Pneumatic actuation is basically inefficient because the air that is compressed to do work via cylinder, rotary actuator or bladder is released to the atmosphere, rather than being recycled as is the case with relatively incompressible oil, hydraulic fluid, or in some cases water. For some applications, two air muscles would be required, one to retract an articulated arm and one to extend it.
My opinion is that something called piezohydraulics will overtake anything the Merlin guys develop as soon as piezopumps can deliver a bit more pressure and flow than they do now. Piezopumps wouldn't need to be large central things like the pumps on garbage trucks for example, Instead, each smart cylinder or rotary actuator could have its own vibrating piezopump with a couple of piezovalves that functioned as intake or exhaust valves for instant reversal of hydraulic flow. This would eliminate the need for a lot of plumbing that would be replaced by wires, or perhaps wireless control of the UHF type used for communicating with moving locomotives.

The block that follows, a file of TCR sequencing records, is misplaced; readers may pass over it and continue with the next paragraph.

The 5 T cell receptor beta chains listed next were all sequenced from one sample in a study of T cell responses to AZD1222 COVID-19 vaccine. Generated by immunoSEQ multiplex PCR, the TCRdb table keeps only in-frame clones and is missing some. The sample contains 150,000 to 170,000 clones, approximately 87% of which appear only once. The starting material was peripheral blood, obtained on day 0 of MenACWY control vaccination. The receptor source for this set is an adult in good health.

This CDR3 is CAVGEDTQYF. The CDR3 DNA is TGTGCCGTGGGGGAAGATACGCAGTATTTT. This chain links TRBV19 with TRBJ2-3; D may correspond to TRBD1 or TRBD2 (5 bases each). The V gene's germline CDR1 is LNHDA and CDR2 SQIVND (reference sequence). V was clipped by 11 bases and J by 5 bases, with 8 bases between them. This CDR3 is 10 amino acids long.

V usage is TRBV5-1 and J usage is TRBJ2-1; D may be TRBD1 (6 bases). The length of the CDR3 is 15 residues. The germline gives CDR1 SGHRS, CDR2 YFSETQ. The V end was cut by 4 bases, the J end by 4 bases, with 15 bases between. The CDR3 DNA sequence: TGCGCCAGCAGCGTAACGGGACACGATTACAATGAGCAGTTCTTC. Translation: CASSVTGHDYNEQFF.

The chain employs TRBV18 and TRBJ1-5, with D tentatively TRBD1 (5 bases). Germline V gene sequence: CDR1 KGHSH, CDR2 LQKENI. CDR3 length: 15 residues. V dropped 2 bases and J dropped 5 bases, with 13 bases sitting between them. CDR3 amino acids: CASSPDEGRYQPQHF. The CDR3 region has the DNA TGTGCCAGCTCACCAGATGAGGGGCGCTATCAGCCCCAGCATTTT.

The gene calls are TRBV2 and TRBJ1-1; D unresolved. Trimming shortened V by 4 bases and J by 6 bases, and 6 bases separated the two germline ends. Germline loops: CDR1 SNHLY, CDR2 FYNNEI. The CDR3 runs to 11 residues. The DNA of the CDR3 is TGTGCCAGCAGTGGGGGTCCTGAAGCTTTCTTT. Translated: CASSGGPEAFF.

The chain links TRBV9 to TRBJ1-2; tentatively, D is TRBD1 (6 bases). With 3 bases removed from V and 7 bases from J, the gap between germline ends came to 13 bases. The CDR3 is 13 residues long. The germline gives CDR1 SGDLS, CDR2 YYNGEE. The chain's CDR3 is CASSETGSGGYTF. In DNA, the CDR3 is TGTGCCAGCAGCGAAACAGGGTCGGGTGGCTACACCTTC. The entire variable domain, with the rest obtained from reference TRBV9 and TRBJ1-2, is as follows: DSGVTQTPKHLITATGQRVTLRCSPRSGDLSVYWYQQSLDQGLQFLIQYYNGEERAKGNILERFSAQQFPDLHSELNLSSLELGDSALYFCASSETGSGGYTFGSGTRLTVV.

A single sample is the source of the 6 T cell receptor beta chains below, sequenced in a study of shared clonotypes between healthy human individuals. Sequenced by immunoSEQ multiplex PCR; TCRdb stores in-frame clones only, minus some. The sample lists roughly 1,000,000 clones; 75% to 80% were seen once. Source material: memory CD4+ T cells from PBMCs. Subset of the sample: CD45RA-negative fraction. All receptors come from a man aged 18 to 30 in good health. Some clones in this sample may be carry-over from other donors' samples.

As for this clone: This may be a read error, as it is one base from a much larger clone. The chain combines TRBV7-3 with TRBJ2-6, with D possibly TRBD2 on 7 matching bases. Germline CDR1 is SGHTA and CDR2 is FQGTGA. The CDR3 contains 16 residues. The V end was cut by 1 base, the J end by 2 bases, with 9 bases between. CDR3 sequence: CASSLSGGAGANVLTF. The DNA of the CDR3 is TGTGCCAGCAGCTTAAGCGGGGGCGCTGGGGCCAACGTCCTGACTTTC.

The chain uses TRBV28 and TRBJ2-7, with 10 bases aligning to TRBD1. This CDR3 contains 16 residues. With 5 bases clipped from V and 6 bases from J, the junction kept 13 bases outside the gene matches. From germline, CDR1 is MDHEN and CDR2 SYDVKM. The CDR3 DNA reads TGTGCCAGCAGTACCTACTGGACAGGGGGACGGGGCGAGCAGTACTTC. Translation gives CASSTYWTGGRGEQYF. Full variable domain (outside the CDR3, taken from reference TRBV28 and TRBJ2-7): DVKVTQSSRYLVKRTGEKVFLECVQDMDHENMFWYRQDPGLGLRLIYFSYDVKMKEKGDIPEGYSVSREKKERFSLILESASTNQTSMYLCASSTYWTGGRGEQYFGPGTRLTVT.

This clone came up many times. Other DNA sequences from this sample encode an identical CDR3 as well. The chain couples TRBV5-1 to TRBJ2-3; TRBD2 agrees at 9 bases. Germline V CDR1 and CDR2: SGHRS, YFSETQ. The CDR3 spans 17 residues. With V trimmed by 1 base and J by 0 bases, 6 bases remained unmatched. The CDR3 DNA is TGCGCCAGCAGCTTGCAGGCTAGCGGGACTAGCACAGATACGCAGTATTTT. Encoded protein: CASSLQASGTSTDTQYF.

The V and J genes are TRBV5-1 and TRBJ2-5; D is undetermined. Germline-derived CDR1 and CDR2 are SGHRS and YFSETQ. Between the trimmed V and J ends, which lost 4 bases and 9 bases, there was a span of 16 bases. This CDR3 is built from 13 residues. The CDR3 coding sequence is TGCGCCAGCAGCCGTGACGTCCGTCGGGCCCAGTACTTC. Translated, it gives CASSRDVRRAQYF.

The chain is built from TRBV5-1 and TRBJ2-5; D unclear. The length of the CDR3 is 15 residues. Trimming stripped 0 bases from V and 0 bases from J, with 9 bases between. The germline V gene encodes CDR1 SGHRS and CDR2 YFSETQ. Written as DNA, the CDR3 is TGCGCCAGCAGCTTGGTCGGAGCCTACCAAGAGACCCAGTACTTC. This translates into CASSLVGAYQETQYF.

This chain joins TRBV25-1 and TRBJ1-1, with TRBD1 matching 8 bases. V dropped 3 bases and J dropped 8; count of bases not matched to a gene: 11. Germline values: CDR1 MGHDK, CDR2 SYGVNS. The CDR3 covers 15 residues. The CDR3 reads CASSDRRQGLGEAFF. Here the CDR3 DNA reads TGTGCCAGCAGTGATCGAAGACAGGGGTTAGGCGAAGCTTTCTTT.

I saw some air muscles in action a few years ago, and I think their possible applications are fairly limited. The main problem is that whatever robot you install them on has to carry around its own compressor, or a bulky compressed air tank. Anyone who has ever gone scuba diving knows how heavy and cumbersome compressed air tanks can be and how quickly they run out. Half an hour and its game over.
There may possibly be industrial applications for this sort of technology, but I've worked in industrial automation for a long time and there has been a consistent trend of old pneumatic and hydrolic controls being replaced by electric servos. If I told some of the guys at work that I wanted to use a new type of actuator with a 3% repeatability they would just laugh.
I think the use of air tanks, pumps and compressors is the wrong way to look at this, what if there was a way to generate pressure with some type of chemical reaction.
- - generate pressure with some type of chemical reaction that is safe, controllable, cheap, eternally sustainable and non polluting, you will be richer than Bill Gates! Be careful though, previous attempts to do this have caused acid rain, holes in the ozone layer, and global warming that might turn a lot of coastal areas into WaterWorld before it is through.